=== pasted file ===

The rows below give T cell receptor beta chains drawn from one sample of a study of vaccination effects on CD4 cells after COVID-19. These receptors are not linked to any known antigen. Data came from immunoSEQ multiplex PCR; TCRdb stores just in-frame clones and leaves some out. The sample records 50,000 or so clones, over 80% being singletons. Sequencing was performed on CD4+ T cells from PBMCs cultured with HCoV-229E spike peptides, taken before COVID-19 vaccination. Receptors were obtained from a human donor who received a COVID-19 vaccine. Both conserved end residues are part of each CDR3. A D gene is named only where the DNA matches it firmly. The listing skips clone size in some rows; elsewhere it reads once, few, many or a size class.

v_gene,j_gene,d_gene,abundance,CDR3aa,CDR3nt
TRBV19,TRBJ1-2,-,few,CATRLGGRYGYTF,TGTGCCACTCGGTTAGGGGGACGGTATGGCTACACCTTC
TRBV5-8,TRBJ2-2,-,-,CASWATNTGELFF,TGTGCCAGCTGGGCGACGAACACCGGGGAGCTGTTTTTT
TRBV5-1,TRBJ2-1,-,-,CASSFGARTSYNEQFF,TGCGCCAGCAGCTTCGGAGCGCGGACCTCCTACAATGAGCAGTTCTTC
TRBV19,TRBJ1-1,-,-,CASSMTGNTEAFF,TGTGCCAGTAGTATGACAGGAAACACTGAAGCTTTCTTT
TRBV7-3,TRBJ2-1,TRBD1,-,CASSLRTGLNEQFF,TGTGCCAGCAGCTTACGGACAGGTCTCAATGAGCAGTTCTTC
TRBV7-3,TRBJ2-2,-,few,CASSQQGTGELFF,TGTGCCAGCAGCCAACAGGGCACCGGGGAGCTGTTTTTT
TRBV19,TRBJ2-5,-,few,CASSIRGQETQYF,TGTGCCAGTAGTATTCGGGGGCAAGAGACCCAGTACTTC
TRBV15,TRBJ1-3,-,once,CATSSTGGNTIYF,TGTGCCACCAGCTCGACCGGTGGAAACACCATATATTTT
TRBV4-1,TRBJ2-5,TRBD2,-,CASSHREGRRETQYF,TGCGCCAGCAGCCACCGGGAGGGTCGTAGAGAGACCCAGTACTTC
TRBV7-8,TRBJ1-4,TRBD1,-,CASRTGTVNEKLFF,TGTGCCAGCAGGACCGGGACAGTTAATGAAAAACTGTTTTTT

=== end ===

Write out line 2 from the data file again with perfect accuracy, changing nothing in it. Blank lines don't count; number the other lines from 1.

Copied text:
v_gene,j_gene,d_gene,abundance,CDR3aa,CDR3nt